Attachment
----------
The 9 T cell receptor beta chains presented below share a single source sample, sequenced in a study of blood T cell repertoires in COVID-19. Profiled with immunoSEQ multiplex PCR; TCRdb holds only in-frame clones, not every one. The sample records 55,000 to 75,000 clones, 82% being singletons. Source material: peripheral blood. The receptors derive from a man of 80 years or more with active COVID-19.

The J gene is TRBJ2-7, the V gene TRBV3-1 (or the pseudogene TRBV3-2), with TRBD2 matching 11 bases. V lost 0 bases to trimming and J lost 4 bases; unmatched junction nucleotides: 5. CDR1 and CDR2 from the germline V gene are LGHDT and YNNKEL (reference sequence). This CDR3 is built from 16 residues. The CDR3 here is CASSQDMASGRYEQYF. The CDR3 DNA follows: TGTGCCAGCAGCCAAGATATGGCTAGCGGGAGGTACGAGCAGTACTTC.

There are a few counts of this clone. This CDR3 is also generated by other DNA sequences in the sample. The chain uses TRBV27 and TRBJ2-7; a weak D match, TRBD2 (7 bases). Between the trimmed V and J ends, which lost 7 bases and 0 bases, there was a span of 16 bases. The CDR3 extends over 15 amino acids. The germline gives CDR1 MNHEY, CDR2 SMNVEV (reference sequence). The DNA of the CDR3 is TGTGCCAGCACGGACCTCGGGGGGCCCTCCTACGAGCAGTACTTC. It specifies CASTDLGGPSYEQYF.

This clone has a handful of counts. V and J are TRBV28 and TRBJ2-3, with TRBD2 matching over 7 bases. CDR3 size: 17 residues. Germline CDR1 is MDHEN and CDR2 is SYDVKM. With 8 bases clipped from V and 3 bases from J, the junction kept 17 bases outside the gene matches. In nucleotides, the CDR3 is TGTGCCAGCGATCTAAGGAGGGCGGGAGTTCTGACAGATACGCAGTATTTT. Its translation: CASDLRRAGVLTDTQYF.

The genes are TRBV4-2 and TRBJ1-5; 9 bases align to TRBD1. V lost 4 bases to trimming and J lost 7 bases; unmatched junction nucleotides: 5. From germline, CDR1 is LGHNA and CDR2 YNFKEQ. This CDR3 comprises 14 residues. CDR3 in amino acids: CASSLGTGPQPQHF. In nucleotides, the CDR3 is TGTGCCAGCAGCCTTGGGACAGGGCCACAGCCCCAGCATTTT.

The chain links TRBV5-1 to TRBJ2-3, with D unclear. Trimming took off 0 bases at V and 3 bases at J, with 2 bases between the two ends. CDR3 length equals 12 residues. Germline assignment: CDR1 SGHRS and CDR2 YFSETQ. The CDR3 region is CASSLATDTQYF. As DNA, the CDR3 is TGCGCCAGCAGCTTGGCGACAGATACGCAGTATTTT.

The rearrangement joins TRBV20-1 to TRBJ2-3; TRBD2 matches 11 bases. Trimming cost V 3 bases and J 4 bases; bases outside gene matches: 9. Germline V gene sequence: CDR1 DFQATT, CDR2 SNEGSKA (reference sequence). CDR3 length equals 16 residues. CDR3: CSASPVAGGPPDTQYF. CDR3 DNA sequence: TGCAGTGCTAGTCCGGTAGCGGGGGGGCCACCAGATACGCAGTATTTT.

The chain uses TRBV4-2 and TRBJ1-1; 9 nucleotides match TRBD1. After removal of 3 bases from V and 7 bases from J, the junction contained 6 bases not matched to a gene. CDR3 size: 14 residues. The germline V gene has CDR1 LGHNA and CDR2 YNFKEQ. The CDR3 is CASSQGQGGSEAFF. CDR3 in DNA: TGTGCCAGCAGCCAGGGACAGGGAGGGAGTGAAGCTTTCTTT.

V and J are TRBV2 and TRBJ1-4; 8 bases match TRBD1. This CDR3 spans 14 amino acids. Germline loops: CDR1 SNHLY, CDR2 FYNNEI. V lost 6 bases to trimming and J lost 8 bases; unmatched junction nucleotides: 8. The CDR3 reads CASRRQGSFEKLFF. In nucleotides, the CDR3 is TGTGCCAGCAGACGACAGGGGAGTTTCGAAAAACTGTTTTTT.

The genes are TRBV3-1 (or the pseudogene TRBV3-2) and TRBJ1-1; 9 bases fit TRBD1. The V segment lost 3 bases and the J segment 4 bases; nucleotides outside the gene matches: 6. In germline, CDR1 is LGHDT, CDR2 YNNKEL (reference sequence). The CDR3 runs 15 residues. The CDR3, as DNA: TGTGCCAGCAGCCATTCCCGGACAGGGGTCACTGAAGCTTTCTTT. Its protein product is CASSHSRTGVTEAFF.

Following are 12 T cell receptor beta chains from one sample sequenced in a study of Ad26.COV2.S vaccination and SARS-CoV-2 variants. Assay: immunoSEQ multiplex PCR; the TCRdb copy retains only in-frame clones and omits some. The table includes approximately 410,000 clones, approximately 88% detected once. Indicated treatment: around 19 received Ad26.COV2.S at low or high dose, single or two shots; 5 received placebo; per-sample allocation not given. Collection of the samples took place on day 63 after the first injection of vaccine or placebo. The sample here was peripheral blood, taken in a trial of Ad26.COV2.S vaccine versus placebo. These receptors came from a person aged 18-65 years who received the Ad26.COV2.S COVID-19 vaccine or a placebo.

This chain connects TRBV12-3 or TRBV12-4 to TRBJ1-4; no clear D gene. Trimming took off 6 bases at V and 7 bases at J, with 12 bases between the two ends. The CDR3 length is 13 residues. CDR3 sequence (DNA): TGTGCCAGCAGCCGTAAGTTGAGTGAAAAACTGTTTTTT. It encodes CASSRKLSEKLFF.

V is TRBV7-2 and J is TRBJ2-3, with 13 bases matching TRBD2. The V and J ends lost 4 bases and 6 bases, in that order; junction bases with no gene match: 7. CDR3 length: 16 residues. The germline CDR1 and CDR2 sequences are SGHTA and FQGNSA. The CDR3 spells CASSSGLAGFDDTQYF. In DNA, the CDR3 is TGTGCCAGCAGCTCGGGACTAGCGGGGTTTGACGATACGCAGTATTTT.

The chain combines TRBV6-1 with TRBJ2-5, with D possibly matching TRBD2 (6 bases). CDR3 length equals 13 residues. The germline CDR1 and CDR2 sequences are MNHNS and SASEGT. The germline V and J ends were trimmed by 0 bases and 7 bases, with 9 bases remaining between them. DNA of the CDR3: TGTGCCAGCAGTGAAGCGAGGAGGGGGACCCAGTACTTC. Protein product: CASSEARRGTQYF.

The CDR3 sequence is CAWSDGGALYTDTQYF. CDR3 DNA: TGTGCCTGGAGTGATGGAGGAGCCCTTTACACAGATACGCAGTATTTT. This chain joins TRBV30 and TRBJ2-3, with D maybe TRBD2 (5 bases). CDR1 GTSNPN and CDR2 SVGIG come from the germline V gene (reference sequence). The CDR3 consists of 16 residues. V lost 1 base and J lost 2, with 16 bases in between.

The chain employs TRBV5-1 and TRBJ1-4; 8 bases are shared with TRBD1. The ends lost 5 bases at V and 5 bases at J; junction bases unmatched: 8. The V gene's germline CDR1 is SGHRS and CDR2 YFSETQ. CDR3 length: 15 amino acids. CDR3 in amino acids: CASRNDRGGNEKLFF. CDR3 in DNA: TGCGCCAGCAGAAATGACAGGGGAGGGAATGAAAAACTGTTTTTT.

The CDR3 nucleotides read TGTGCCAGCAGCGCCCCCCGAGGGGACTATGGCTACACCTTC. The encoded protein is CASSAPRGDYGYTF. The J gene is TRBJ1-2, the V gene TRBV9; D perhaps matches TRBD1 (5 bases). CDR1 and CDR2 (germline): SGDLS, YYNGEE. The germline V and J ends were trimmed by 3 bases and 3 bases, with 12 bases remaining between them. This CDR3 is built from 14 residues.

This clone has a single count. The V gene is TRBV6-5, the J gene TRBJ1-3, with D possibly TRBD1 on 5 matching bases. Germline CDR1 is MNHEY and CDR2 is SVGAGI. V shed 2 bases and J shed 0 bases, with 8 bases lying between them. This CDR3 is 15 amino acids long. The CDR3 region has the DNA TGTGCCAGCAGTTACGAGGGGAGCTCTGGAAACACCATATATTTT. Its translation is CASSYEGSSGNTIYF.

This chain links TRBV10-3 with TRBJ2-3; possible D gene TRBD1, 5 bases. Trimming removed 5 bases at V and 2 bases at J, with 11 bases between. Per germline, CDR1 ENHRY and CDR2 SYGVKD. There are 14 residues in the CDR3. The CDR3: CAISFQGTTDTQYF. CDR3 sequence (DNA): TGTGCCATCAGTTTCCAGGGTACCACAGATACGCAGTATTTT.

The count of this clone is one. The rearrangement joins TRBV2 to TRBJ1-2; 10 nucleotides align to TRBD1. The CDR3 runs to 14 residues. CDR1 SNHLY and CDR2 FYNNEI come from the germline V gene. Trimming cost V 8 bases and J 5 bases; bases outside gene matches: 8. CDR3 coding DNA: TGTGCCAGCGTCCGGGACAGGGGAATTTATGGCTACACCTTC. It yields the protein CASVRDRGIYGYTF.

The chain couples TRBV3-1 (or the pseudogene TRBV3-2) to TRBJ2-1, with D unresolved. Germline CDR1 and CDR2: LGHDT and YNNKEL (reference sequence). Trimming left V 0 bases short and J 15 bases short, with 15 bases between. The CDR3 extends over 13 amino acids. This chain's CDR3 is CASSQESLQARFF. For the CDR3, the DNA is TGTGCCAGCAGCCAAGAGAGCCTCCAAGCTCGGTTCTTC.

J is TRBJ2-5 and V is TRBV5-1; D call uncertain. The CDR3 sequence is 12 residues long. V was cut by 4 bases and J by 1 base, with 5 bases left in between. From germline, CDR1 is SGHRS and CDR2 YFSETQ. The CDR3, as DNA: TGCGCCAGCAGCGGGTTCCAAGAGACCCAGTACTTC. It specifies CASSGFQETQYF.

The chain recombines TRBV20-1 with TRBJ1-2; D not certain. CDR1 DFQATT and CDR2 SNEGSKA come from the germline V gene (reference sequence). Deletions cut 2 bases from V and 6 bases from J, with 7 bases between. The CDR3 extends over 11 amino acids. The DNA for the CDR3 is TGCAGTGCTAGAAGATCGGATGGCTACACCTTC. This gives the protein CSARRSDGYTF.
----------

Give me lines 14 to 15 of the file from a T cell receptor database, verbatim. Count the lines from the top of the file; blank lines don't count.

The chain combines TRBV6-1 with TRBJ2-5, with D possibly matching TRBD2 (6 bases). CDR3 length equals 13 residues. The germline CDR1 and CDR2 sequences are MNHNS and SASEGT. The germline V and J ends were trimmed by 0 bases and 7 bases, with 9 bases remaining between them. DNA of the CDR3: TGTGCCAGCAGTGAAGCGAGGAGGGGGACCCAGTACTTC. Protein product: CASSEARRGTQYF.

The CDR3 sequence is CAWSDGGALYTDTQYF. CDR3 DNA: TGTGCCTGGAGTGATGGAGGAGCCCTTTACACAGATACGCAGTATTTT. This chain joins TRBV30 and TRBJ2-3, with D maybe TRBD2 (5 bases). CDR1 GTSNPN and CDR2 SVGIG come from the germline V gene (reference sequence). The CDR3 consists of 16 residues. V lost 1 base and J lost 2, with 16 bases in between.